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Article for Quarry Magazine

Submitted by Andrew Graham – MD


Mineral Strategies Pty Ltd

The Pyramids – Artificial Rocks, Naturally!

I read with great interest Bill Langer’s “Geology Talk” segment in the Quarry magazine (July,
2007) entitled “Creating green glass”. In that article Bill mentioned that soda ash (called trona
or natron in nature) was used by the ancient Egyptians as a component, along with
quicklime, various silicate minerals and aluminium-rich silts to produce a silica-aluminate
cement mortar.

These “cementitious” binders or mortars fall into a classification that, today, has been widely
termed geopolymers.

A brilliant materials scientist by the name of Joseph Davidovits (Professor) is recognised as


being the inventor and developer of geopolymerisation and first coined the term
“geopolymer” in 1978 to classify the newly discovered geosynthesis that produces inorganic
polymeric materials now used for a number of industrial applications.

Geopolymers exhibit characteristics that are far superior to many other construction materials
but in addition to this, one of the most exciting aspects is what geopolymer science has been
able to tell us about construction techniques in ancient Egypt.

Since the early eighties, Professor Davidovits has proposed that the pyramids and temples of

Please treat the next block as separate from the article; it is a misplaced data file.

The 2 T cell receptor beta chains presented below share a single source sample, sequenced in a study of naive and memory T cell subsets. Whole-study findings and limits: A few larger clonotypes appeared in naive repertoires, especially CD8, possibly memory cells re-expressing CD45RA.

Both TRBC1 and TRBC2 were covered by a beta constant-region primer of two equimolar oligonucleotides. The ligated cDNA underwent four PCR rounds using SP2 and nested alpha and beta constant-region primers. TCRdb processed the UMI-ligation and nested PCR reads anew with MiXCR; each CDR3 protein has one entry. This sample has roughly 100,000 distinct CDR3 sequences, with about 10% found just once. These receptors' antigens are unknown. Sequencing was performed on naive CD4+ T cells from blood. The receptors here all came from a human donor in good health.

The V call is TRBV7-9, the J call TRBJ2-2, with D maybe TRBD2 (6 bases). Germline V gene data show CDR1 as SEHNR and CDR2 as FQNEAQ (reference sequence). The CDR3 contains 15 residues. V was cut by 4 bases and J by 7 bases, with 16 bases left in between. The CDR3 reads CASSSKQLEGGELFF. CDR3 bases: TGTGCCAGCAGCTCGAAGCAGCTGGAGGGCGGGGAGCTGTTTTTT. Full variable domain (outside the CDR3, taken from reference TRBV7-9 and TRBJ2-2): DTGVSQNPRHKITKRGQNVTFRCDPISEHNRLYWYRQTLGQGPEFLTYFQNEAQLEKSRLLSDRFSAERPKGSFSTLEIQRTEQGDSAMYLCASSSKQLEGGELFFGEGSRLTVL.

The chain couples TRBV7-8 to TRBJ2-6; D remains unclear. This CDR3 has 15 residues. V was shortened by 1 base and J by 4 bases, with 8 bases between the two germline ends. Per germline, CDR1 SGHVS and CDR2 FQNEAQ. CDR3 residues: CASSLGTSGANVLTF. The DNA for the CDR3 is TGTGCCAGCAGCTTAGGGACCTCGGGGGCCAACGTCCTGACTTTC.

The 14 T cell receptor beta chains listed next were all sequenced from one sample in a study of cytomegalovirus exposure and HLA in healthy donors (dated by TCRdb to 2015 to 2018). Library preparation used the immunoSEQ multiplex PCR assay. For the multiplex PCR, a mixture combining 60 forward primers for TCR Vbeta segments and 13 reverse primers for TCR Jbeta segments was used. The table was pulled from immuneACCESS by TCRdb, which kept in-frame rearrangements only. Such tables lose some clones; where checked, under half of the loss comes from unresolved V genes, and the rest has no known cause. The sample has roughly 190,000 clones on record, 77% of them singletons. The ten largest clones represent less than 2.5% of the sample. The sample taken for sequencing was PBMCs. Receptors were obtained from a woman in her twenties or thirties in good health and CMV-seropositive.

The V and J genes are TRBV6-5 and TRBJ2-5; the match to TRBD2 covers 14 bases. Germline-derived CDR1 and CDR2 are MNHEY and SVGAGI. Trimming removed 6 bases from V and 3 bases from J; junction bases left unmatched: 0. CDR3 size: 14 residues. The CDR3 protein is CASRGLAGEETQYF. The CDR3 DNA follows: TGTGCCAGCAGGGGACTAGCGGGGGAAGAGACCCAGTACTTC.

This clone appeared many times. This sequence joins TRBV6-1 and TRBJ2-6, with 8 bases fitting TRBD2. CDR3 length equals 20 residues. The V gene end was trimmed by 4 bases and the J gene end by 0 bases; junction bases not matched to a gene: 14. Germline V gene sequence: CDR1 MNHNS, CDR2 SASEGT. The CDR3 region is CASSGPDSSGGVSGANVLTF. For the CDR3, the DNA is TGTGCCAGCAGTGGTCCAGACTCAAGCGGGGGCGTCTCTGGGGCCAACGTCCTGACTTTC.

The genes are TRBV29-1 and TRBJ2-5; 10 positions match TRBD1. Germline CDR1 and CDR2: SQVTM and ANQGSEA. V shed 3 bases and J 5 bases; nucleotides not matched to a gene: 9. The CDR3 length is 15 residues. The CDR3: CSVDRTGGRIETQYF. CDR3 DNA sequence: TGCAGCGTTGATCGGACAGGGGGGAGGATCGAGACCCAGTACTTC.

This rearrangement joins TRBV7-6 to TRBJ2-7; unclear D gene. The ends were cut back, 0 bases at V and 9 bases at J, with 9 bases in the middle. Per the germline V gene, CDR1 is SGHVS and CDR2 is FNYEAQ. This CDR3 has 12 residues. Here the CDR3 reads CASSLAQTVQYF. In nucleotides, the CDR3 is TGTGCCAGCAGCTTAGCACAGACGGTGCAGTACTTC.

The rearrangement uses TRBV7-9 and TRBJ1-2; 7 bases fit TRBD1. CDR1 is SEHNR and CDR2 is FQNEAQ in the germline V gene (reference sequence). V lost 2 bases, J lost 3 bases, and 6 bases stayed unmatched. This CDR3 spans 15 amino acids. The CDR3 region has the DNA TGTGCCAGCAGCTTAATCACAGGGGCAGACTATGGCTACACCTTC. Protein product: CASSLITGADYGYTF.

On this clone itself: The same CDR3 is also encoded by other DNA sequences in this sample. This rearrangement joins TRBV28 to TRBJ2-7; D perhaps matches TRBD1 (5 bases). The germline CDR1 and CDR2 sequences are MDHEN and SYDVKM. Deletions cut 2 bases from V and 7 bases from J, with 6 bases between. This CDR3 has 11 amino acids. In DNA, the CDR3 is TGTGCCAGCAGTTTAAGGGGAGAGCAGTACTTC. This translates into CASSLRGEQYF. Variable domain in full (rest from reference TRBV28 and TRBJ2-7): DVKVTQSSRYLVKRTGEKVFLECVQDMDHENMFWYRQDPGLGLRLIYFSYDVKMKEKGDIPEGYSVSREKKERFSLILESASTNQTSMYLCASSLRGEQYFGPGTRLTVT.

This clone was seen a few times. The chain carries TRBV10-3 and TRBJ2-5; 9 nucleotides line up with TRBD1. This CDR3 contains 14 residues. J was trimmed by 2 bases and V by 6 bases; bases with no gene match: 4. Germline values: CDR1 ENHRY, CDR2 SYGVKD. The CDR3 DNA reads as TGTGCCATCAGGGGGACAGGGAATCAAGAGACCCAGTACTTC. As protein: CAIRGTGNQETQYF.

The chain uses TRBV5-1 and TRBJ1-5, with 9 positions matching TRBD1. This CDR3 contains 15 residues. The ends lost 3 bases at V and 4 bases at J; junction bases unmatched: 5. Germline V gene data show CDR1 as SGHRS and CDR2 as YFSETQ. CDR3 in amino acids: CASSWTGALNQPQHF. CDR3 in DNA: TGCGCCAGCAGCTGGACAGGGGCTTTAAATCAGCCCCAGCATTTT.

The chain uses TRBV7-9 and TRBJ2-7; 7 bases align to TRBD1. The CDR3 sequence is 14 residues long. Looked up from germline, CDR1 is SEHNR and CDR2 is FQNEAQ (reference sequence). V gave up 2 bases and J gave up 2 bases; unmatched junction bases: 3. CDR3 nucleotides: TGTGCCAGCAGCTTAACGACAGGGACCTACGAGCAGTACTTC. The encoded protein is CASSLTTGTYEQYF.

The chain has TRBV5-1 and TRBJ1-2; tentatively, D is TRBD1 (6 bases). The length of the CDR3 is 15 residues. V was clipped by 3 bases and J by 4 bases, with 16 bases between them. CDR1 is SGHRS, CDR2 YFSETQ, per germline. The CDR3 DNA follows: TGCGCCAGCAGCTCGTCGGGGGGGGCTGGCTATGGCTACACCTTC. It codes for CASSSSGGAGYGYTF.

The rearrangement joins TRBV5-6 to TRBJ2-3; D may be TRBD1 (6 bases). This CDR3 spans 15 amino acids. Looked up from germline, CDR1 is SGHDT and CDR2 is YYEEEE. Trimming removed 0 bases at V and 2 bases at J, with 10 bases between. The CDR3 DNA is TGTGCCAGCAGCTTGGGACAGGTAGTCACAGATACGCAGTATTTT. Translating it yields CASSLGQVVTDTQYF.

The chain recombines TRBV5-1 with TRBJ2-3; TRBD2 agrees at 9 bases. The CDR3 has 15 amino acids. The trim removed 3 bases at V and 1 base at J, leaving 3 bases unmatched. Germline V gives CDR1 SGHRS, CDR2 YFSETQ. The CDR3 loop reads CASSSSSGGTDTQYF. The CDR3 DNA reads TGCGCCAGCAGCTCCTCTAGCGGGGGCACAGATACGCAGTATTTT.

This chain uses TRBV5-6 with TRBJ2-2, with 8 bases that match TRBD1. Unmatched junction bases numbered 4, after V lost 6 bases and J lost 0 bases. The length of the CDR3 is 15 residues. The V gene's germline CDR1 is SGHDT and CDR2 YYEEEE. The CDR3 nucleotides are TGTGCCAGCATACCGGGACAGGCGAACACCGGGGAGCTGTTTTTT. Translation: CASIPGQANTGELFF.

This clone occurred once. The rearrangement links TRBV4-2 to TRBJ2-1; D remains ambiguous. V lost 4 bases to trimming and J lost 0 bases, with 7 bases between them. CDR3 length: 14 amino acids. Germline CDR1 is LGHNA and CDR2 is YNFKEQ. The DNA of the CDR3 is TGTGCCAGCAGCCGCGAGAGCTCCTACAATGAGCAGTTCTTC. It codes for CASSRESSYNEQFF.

Old Kingdom Egypt were constructed using agglomerated limestone in a geopolymeric
matrix, rather than quarried and hoisted blocks of natural limestone.

Professor Davidovits postulated that Egyptian workmen went to outcrops of relatively soft
limestone, disaggregated it with water, then mixed the muddy limestone (including the fossil-
shells) with quicklime and tecto-alumino-silicate-forming materials such as kaolin clay, silt
and the locally occurring salt natron (naturally occurring soda ash).

The limestone mud was carried up by the bucketful and then poured, packed or rammed into
moulds made of wood, stone, clay or brick placed on the pyramid sides. This re-
agglomerated limestone, bonded by geochemical reaction (called geopolymer cement), thus
hardened into resistant blocks.

In 1979, at the second International Congress of Egyptologists in France, Professor


Davidovits presented his hypotheses. Obviously, such hypotheses were greatly disruptive to
the orthodox theory with its hundreds of thousands of workers taking part in this gigantic
endeavor side by side.

Despite much criticism, vindication finally came on November 30, 2006 when the Journal of
the American Ceramic Society released very important scientific research carried out on the
pyramid stones, which confirmed the theory developed by Professor Jospeh Davidovits on
agglomerated (artificial) limestone concrete (ancient geopolymer).

During the course of almost 10 years of geopolymer research and development I have not
only been able to produce many amazing geopolymers but have also made them using the
same raw materials as the ancient Egyptians.

The fascinating part is that the geopolymeric binder has been seen by geologists (of which I